Court name
High Court of Tanzania

Kabuya S/o Essore vs Mturi Nyegeri () [1989] TZHC 37 (29 September 1989);

Law report citations
1989 TLR 172 (TZHC)
Media neutral citation
[1989] TZHC 37
Coram
Mwalusanya, J.

Mwalusanya, J.: The respondent Mturi s/o Nyegeri successfully sued the appellant A Kabuya s/o Essore at Mugango Primary Court in Musoma District, in a claim of nine heads of cattle which were allegedly unlawfully withheld by the said appellant. The appellant appealed to Musoma District Court against the judgment of the trial court, but he again lost and hence this second appeal. B
The respondent testified that his father died in 1951 when his mother was pregnant. Soon after his father's death in 1951 he was born. His father left more than 80 head of cattle. The appellant is the uncle of the deceased father of the respondent and when the C respondent's father died, the appellant was asked to inherit the wife of the deceased, that is respondent's mother. Then the deceased's property was distributed to the children of the deceased by the clan council. Each wife was given a number of cattle to keep them on behalf of her children. The respondent's mother was given nine head of cattle D and as she was inherited by the appellant, the said cattle were kept by the appellant. After some matrimonial conflicts, the respondent's mother deserted the appellant. The appellant did not dispute at the trial that he received the nine heads of cattle, but he said he was given the cattle in his own right as a person who had inherited the deceased's E wife. He said that as the said wife has deserted him, then nor her nor her child (the respondent) has the right to the cattle in question.
The Primary Court Magistrate who was in the minority held that the suit was time-barred. He said that as the respondent was born in 1951, then he attained the age F of majority (21 years) in 1970 and so he should have filed this suit soon after 1970. He said that as the suit was filed in 1987 (17 years after the cause of action arise) then the suit was time-barred. However the gentleman assessors did not care about the law on the limitation period and held that the respondent was entitled to get the nine heads of G cattle. As the gentleman assessors were in the majority, they out-voted the Primary Court Magistrate and their view carried the day as the judgment of the Court.
Surprisingly the Principal District Magistrate did not discuss at all, as to whether the suit H was time-barred or not. That was wrong. This was a fit case to allude to that pertinent question. Under the Customary Law (Limitation of Proceedings) rule GN.No.311/1964, no specific period of limitation is laid down in a case of a claim of heads of cattle. But I rule 5 of the said Rules states:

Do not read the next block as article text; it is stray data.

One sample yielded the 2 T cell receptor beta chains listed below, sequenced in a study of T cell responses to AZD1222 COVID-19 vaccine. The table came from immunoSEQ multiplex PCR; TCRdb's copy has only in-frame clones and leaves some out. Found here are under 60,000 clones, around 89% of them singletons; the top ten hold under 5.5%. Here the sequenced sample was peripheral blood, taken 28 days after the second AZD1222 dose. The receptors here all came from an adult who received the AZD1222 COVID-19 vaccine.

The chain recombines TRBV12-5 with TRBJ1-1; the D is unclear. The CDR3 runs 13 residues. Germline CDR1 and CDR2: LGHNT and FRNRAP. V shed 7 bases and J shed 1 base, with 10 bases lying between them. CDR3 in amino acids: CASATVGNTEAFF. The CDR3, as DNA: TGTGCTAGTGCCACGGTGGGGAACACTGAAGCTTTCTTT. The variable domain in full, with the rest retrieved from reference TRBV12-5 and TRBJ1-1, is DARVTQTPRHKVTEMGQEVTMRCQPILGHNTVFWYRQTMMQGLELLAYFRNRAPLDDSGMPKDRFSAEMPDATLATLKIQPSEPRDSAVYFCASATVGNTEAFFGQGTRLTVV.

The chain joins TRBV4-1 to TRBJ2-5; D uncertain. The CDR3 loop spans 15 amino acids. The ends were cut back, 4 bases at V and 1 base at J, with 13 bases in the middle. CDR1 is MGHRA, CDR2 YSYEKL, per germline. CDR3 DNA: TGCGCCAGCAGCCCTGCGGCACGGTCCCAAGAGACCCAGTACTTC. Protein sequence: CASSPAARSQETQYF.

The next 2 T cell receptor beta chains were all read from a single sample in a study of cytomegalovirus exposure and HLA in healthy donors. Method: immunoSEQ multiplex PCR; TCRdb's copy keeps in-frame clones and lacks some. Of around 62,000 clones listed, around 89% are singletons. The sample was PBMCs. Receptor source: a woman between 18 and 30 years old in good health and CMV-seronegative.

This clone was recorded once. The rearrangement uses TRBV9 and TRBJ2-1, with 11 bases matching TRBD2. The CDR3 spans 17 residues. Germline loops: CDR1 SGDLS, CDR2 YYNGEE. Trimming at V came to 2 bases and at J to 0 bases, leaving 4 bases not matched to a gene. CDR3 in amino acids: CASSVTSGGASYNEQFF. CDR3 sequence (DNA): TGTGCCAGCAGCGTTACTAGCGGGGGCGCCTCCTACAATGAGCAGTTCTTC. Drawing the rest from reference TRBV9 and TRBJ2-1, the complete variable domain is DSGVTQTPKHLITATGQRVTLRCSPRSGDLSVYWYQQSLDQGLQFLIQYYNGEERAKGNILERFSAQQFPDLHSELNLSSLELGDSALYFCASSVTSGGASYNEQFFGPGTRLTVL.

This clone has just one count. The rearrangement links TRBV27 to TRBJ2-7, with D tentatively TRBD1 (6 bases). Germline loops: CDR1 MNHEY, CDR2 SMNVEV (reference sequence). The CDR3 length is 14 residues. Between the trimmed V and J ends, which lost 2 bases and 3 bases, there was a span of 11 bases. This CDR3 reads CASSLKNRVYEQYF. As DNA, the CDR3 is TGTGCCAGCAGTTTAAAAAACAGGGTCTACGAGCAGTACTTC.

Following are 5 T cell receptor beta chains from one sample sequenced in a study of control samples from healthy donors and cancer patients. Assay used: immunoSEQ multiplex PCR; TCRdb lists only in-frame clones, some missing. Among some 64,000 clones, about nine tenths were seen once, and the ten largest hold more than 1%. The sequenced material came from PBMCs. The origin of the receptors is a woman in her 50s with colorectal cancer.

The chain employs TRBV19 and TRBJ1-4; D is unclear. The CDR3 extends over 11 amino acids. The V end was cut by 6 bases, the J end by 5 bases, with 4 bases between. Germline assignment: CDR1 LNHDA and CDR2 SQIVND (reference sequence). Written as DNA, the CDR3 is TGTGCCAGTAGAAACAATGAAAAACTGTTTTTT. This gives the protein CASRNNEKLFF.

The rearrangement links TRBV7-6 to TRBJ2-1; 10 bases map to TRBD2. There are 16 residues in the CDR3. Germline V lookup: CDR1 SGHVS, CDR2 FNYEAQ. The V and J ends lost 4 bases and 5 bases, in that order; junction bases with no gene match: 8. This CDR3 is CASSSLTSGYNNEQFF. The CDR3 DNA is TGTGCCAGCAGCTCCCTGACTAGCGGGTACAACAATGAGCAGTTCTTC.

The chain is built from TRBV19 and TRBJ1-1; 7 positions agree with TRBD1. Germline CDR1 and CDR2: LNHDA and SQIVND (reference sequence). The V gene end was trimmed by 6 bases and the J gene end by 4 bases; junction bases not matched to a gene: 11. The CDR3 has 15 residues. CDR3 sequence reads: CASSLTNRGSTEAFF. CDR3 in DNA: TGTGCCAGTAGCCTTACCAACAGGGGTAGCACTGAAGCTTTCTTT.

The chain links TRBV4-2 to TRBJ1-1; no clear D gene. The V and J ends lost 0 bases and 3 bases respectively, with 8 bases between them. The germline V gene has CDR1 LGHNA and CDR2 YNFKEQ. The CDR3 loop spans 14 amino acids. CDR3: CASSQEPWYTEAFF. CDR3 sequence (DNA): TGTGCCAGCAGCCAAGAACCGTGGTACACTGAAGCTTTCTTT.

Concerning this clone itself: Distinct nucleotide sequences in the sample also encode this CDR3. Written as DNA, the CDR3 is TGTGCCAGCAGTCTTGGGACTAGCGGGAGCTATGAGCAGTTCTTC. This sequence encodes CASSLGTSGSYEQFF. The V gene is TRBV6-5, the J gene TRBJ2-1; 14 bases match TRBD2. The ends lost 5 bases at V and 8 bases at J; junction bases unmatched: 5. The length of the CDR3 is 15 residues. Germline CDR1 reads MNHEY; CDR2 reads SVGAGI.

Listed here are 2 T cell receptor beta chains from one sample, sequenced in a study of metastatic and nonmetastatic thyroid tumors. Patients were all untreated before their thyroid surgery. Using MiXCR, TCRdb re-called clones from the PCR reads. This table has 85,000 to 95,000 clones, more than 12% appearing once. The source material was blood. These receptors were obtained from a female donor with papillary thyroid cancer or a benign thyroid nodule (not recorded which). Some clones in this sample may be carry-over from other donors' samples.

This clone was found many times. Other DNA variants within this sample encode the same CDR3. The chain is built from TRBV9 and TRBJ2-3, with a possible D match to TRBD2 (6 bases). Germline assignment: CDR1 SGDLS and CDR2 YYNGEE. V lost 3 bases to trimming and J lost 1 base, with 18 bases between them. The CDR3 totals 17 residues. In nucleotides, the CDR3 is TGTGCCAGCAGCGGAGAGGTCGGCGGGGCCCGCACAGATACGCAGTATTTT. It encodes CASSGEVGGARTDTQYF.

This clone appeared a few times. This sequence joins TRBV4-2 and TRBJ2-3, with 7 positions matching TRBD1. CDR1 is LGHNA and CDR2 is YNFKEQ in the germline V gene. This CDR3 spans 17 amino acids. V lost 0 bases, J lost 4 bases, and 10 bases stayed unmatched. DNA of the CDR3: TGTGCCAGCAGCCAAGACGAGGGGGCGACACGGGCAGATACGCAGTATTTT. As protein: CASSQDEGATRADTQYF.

Where any proceeding is brought for the enforcement of a claim under customary law for A which no period of limitation is prescribed by these Rules, the court may reject the claim if it is of the opinion that there has been unwarrantable delay in bringing the proceedings and that B the just determination of the claim may have been prejudiced by that delay.
The question as to whether the delay is unwarrantable is a question of fact. In the case of Isoto v Isota: (1970) H.C.Dn.328 Mr. Justice Biron found that a delay of six years in C these type of claims was unwarrantable and rejected the claim. In the case at hand the delay was for some 17 years. No explanation has been given by the respondent for this delay. In my considered view the delay is quite inordinate, and therefore the trial court should have rejected the claim. The learned Primary Court Magistrate was right. D
Even on merits, I am of the considered view that the suit should have been dismissed. I agree with the appellant that he inherited the nine head of cattle on his right. When the appellant was installed by the clan council as the inheritor of the wife of the deceased, then the said wife and her child (respondent) became the legal wife and son of the E appellant respectively. In other words the respondent became the legal son of the appellant and so he had no separate property apart from that of his now legal father. He can claim the property of his new legal father (the appellant) when that father dies and he F can claim as a lawful heir to the deceased's estate of his
new legal father. But once the appellant still lives, he cannot claim anything from him. I think that logic makes sense.
In the event this appeal succeeds and it is allowed with costs.
Appeal allowed.

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